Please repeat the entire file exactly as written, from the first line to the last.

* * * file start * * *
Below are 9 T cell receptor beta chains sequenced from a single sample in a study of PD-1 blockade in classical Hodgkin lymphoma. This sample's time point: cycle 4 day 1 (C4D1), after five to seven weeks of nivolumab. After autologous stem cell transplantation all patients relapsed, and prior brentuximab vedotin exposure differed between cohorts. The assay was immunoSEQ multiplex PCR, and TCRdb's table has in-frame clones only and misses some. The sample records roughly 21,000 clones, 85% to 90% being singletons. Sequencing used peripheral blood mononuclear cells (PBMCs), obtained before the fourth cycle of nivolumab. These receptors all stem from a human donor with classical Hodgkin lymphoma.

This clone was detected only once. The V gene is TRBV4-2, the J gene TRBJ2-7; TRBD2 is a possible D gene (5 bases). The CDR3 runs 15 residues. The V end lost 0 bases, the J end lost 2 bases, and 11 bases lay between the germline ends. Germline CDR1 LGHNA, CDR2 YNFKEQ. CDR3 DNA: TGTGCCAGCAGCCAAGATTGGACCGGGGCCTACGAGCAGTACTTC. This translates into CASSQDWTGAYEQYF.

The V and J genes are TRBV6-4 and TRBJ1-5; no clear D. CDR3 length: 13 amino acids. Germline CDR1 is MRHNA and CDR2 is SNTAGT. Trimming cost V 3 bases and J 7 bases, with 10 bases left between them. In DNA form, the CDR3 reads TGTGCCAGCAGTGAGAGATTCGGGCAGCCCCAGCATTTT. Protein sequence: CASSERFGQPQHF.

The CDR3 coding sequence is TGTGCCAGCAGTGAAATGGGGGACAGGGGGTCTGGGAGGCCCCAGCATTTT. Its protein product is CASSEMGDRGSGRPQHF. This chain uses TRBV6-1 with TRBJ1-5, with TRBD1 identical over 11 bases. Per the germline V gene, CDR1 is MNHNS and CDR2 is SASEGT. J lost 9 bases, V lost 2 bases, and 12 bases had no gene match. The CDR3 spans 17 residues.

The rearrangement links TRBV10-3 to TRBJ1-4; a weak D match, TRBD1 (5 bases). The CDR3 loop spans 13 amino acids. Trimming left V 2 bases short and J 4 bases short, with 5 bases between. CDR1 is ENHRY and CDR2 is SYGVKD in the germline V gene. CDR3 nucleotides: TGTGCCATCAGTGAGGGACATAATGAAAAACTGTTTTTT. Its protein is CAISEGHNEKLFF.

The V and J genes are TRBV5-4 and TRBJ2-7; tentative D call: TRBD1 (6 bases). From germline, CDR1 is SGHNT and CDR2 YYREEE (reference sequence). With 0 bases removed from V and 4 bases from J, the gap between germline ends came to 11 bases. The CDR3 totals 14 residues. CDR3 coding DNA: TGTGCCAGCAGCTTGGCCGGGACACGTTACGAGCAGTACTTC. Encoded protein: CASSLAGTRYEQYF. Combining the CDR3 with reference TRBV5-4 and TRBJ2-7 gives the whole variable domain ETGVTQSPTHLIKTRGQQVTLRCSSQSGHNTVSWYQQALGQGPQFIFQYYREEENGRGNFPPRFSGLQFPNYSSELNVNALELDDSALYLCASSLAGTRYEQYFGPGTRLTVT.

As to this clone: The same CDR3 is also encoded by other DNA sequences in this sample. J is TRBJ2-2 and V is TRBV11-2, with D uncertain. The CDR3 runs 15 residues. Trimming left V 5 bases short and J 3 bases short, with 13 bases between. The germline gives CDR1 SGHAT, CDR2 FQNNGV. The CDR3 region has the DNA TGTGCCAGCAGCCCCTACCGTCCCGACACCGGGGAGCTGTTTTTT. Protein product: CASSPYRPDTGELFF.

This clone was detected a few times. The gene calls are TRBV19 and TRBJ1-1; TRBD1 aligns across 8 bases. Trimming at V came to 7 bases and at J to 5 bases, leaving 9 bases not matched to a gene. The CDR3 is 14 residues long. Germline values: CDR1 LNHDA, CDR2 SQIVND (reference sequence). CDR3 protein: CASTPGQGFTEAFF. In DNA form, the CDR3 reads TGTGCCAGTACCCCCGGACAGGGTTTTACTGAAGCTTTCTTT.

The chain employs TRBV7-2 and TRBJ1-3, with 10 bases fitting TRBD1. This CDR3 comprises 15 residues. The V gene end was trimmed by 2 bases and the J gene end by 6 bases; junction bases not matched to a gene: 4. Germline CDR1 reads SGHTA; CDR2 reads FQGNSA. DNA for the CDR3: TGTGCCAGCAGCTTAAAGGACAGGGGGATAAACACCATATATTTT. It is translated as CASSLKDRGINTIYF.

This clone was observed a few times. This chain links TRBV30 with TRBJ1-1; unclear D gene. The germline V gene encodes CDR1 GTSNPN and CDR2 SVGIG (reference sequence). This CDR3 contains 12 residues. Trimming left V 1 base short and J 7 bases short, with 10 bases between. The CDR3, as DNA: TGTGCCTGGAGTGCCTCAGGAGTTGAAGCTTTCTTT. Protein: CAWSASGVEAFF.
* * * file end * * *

Below are 9 T cell receptor beta chains sequenced from a single sample in a study of PD-1 blockade in classical Hodgkin lymphoma. This sample's time point: cycle 4 day 1 (C4D1), after five to seven weeks of nivolumab. After autologous stem cell transplantation all patients relapsed, and prior brentuximab vedotin exposure differed between cohorts. The assay was immunoSEQ multiplex PCR, and TCRdb's table has in-frame clones only and misses some. The sample records roughly 21,000 clones, 85% to 90% being singletons. Sequencing used peripheral blood mononuclear cells (PBMCs), obtained before the fourth cycle of nivolumab. These receptors all stem from a human donor with classical Hodgkin lymphoma.

This clone was detected only once. The V gene is TRBV4-2, the J gene TRBJ2-7; TRBD2 is a possible D gene (5 bases). The CDR3 runs 15 residues. The V end lost 0 bases, the J end lost 2 bases, and 11 bases lay between the germline ends. Germline CDR1 LGHNA, CDR2 YNFKEQ. CDR3 DNA: TGTGCCAGCAGCCAAGATTGGACCGGGGCCTACGAGCAGTACTTC. This translates into CASSQDWTGAYEQYF.

The V and J genes are TRBV6-4 and TRBJ1-5; no clear D. CDR3 length: 13 amino acids. Germline CDR1 is MRHNA and CDR2 is SNTAGT. Trimming cost V 3 bases and J 7 bases, with 10 bases left between them. In DNA form, the CDR3 reads TGTGCCAGCAGTGAGAGATTCGGGCAGCCCCAGCATTTT. Protein sequence: CASSERFGQPQHF.

The CDR3 coding sequence is TGTGCCAGCAGTGAAATGGGGGACAGGGGGTCTGGGAGGCCCCAGCATTTT. Its protein product is CASSEMGDRGSGRPQHF. This chain uses TRBV6-1 with TRBJ1-5, with TRBD1 identical over 11 bases. Per the germline V gene, CDR1 is MNHNS and CDR2 is SASEGT. J lost 9 bases, V lost 2 bases, and 12 bases had no gene match. The CDR3 spans 17 residues.

The rearrangement links TRBV10-3 to TRBJ1-4; a weak D match, TRBD1 (5 bases). The CDR3 loop spans 13 amino acids. Trimming left V 2 bases short and J 4 bases short, with 5 bases between. CDR1 is ENHRY and CDR2 is SYGVKD in the germline V gene. CDR3 nucleotides: TGTGCCATCAGTGAGGGACATAATGAAAAACTGTTTTTT. Its protein is CAISEGHNEKLFF.

The V and J genes are TRBV5-4 and TRBJ2-7; tentative D call: TRBD1 (6 bases). From germline, CDR1 is SGHNT and CDR2 YYREEE (reference sequence). With 0 bases removed from V and 4 bases from J, the gap between germline ends came to 11 bases. The CDR3 totals 14 residues. CDR3 coding DNA: TGTGCCAGCAGCTTGGCCGGGACACGTTACGAGCAGTACTTC. Encoded protein: CASSLAGTRYEQYF. Combining the CDR3 with reference TRBV5-4 and TRBJ2-7 gives the whole variable domain ETGVTQSPTHLIKTRGQQVTLRCSSQSGHNTVSWYQQALGQGPQFIFQYYREEENGRGNFPPRFSGLQFPNYSSELNVNALELDDSALYLCASSLAGTRYEQYFGPGTRLTVT.

As to this clone: The same CDR3 is also encoded by other DNA sequences in this sample. J is TRBJ2-2 and V is TRBV11-2, with D uncertain. The CDR3 runs 15 residues. Trimming left V 5 bases short and J 3 bases short, with 13 bases between. The germline gives CDR1 SGHAT, CDR2 FQNNGV. The CDR3 region has the DNA TGTGCCAGCAGCCCCTACCGTCCCGACACCGGGGAGCTGTTTTTT. Protein product: CASSPYRPDTGELFF.

This clone was detected a few times. The gene calls are TRBV19 and TRBJ1-1; TRBD1 aligns across 8 bases. Trimming at V came to 7 bases and at J to 5 bases, leaving 9 bases not matched to a gene. The CDR3 is 14 residues long. Germline values: CDR1 LNHDA, CDR2 SQIVND (reference sequence). CDR3 protein: CASTPGQGFTEAFF. In DNA form, the CDR3 reads TGTGCCAGTACCCCCGGACAGGGTTTTACTGAAGCTTTCTTT.

The chain employs TRBV7-2 and TRBJ1-3, with 10 bases fitting TRBD1. This CDR3 comprises 15 residues. The V gene end was trimmed by 2 bases and the J gene end by 6 bases; junction bases not matched to a gene: 4. Germline CDR1 reads SGHTA; CDR2 reads FQGNSA. DNA for the CDR3: TGTGCCAGCAGCTTAAAGGACAGGGGGATAAACACCATATATTTT. It is translated as CASSLKDRGINTIYF.

This clone was observed a few times. This chain links TRBV30 with TRBJ1-1; unclear D gene. The germline V gene encodes CDR1 GTSNPN and CDR2 SVGIG (reference sequence). This CDR3 contains 12 residues. Trimming left V 1 base short and J 7 bases short, with 10 bases between. The CDR3, as DNA: TGTGCCTGGAGTGCCTCAGGAGTTGAAGCTTTCTTT. Protein: CAWSASGVEAFF.